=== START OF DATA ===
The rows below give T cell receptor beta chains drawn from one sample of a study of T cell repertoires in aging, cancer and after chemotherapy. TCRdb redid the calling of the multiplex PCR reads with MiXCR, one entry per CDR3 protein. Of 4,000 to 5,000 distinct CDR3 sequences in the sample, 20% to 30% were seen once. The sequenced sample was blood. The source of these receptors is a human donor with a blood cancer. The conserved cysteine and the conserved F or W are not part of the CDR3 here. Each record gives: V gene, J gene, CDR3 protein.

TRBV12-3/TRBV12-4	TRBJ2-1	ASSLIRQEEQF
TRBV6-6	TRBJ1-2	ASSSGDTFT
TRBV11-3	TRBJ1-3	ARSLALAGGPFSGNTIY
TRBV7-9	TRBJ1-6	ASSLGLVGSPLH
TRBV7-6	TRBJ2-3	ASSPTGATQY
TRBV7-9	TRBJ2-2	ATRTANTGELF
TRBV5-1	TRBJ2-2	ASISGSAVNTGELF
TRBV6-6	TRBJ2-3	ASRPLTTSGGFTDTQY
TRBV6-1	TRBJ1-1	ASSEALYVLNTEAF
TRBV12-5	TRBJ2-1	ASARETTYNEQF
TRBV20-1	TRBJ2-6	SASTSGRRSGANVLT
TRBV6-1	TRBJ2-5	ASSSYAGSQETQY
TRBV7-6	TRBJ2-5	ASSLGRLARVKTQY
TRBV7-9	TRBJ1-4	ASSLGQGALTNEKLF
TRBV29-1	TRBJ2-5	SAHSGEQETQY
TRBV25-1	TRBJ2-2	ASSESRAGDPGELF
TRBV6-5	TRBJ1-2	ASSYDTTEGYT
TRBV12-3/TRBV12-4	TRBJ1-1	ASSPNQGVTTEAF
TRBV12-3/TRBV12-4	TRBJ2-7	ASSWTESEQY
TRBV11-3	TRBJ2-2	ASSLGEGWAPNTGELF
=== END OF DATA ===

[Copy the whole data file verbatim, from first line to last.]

The rows below give T cell receptor beta chains drawn from one sample of a study of T cell repertoires in aging, cancer and after chemotherapy. TCRdb redid the calling of the multiplex PCR reads with MiXCR, one entry per CDR3 protein. Of 4,000 to 5,000 distinct CDR3 sequences in the sample, 20% to 30% were seen once. The sequenced sample was blood. The source of these receptors is a human donor with a blood cancer. The conserved cysteine and the conserved F or W are not part of the CDR3 here. Each record gives: V gene, J gene, CDR3 protein.

TRBV12-3/TRBV12-4	TRBJ2-1	ASSLIRQEEQF
TRBV6-6	TRBJ1-2	ASSSGDTFT
TRBV11-3	TRBJ1-3	ARSLALAGGPFSGNTIY
TRBV7-9	TRBJ1-6	ASSLGLVGSPLH
TRBV7-6	TRBJ2-3	ASSPTGATQY
TRBV7-9	TRBJ2-2	ATRTANTGELF
TRBV5-1	TRBJ2-2	ASISGSAVNTGELF
TRBV6-6	TRBJ2-3	ASRPLTTSGGFTDTQY
TRBV6-1	TRBJ1-1	ASSEALYVLNTEAF
TRBV12-5	TRBJ2-1	ASARETTYNEQF
TRBV20-1	TRBJ2-6	SASTSGRRSGANVLT
TRBV6-1	TRBJ2-5	ASSSYAGSQETQY
TRBV7-6	TRBJ2-5	ASSLGRLARVKTQY
TRBV7-9	TRBJ1-4	ASSLGQGALTNEKLF
TRBV29-1	TRBJ2-5	SAHSGEQETQY
TRBV25-1	TRBJ2-2	ASSESRAGDPGELF
TRBV6-5	TRBJ1-2	ASSYDTTEGYT
TRBV12-3/TRBV12-4	TRBJ1-1	ASSPNQGVTTEAF
TRBV12-3/TRBV12-4	TRBJ2-7	ASSWTESEQY
TRBV11-3	TRBJ2-2	ASSLGEGWAPNTGELF